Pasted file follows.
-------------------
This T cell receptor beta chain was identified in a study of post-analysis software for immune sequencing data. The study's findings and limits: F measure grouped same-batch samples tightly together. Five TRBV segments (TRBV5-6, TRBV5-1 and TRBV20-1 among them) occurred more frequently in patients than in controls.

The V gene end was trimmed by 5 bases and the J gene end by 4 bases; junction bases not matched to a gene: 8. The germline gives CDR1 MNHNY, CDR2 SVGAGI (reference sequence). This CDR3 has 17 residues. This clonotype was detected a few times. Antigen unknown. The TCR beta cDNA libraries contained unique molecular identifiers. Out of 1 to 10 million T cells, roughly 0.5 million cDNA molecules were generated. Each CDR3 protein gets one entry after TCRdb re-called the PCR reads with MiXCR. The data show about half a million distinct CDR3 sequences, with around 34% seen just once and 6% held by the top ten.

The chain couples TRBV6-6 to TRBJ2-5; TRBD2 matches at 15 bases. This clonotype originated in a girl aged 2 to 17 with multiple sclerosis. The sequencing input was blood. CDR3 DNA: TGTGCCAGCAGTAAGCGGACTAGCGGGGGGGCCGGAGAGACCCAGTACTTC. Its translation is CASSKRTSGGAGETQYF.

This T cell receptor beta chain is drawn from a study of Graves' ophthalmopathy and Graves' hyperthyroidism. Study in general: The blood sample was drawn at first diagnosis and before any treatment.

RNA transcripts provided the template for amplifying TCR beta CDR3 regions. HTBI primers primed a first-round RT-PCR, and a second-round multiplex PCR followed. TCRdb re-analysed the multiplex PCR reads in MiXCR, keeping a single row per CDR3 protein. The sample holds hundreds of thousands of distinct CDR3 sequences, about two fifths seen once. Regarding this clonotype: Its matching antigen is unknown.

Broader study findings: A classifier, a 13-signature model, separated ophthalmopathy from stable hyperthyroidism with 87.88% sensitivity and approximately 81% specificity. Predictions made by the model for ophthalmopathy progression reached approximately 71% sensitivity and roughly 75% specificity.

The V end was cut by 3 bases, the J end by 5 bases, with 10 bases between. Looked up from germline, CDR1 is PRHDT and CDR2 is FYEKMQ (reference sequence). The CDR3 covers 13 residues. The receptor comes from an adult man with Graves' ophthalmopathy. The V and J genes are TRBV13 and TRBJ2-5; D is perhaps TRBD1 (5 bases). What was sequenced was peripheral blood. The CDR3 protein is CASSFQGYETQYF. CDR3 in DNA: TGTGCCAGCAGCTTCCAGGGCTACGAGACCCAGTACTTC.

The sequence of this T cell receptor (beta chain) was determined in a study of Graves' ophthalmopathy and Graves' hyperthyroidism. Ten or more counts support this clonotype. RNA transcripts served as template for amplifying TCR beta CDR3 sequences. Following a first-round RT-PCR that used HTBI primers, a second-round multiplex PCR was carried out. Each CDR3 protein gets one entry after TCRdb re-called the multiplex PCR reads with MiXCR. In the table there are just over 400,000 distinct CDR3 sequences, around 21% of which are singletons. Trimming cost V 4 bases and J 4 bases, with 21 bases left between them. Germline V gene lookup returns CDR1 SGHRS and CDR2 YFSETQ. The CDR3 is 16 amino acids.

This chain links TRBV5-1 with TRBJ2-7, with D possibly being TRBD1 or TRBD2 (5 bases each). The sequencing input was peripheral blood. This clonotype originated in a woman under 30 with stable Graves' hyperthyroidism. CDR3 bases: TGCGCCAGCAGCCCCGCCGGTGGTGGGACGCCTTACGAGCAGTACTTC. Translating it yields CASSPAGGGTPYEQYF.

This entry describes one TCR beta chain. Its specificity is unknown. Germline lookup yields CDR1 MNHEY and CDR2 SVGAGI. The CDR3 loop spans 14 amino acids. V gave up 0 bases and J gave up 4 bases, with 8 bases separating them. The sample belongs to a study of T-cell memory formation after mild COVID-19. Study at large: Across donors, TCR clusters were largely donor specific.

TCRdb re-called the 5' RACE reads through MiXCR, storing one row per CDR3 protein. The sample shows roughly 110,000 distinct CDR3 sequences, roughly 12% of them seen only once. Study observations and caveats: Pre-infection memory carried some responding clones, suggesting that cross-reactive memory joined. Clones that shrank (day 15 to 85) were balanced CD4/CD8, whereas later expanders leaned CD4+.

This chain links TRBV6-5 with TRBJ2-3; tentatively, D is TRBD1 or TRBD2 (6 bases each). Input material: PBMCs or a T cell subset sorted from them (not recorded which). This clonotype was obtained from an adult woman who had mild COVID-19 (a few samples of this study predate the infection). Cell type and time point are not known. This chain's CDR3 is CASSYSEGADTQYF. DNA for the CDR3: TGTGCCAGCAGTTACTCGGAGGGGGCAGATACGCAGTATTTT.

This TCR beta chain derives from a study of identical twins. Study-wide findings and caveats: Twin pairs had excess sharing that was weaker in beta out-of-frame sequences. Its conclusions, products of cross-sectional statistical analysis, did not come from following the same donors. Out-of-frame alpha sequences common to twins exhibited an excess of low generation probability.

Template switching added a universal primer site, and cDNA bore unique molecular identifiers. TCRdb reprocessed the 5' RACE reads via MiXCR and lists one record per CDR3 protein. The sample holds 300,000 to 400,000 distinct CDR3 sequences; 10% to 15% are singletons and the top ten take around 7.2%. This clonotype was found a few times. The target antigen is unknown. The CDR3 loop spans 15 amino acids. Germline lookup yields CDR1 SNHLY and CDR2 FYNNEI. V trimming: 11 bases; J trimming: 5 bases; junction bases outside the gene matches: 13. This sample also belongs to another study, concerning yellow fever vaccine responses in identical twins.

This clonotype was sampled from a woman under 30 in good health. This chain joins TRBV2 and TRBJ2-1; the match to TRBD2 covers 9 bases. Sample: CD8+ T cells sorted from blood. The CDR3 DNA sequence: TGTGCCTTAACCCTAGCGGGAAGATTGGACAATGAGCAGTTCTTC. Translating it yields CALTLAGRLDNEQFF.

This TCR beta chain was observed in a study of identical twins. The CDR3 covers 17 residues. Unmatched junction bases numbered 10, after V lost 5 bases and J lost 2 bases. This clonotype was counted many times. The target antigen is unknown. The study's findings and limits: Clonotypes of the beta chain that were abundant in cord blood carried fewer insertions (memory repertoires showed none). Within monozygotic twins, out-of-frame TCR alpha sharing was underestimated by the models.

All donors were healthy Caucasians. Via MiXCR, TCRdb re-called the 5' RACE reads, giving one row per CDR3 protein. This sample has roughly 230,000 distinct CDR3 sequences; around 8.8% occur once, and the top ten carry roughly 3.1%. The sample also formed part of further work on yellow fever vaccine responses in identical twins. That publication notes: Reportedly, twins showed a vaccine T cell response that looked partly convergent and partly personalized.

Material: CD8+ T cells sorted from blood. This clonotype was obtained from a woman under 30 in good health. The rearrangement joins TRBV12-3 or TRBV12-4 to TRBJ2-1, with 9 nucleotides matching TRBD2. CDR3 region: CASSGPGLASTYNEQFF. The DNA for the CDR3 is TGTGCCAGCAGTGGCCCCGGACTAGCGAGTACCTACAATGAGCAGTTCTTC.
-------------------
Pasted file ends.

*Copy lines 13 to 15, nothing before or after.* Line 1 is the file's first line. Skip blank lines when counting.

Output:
This TCR beta chain derives from a study of identical twins. Study-wide findings and caveats: Twin pairs had excess sharing that was weaker in beta out-of-frame sequences. Its conclusions, products of cross-sectional statistical analysis, did not come from following the same donors. Out-of-frame alpha sequences common to twins exhibited an excess of low generation probability.

Template switching added a universal primer site, and cDNA bore unique molecular identifiers. TCRdb reprocessed the 5' RACE reads via MiXCR and lists one record per CDR3 protein. The sample holds 300,000 to 400,000 distinct CDR3 sequences; 10% to 15% are singletons and the top ten take around 7.2%. This clonotype was found a few times. The target antigen is unknown. The CDR3 loop spans 15 amino acids. Germline lookup yields CDR1 SNHLY and CDR2 FYNNEI. V trimming: 11 bases; J trimming: 5 bases; junction bases outside the gene matches: 13. This sample also belongs to another study, concerning yellow fever vaccine responses in identical twins.

This clonotype was sampled from a woman under 30 in good health. This chain joins TRBV2 and TRBJ2-1; the match to TRBD2 covers 9 bases. Sample: CD8+ T cells sorted from blood. The CDR3 DNA sequence: TGTGCCTTAACCCTAGCGGGAAGATTGGACAATGAGCAGTTCTTC. Translating it yields CALTLAGRLDNEQFF.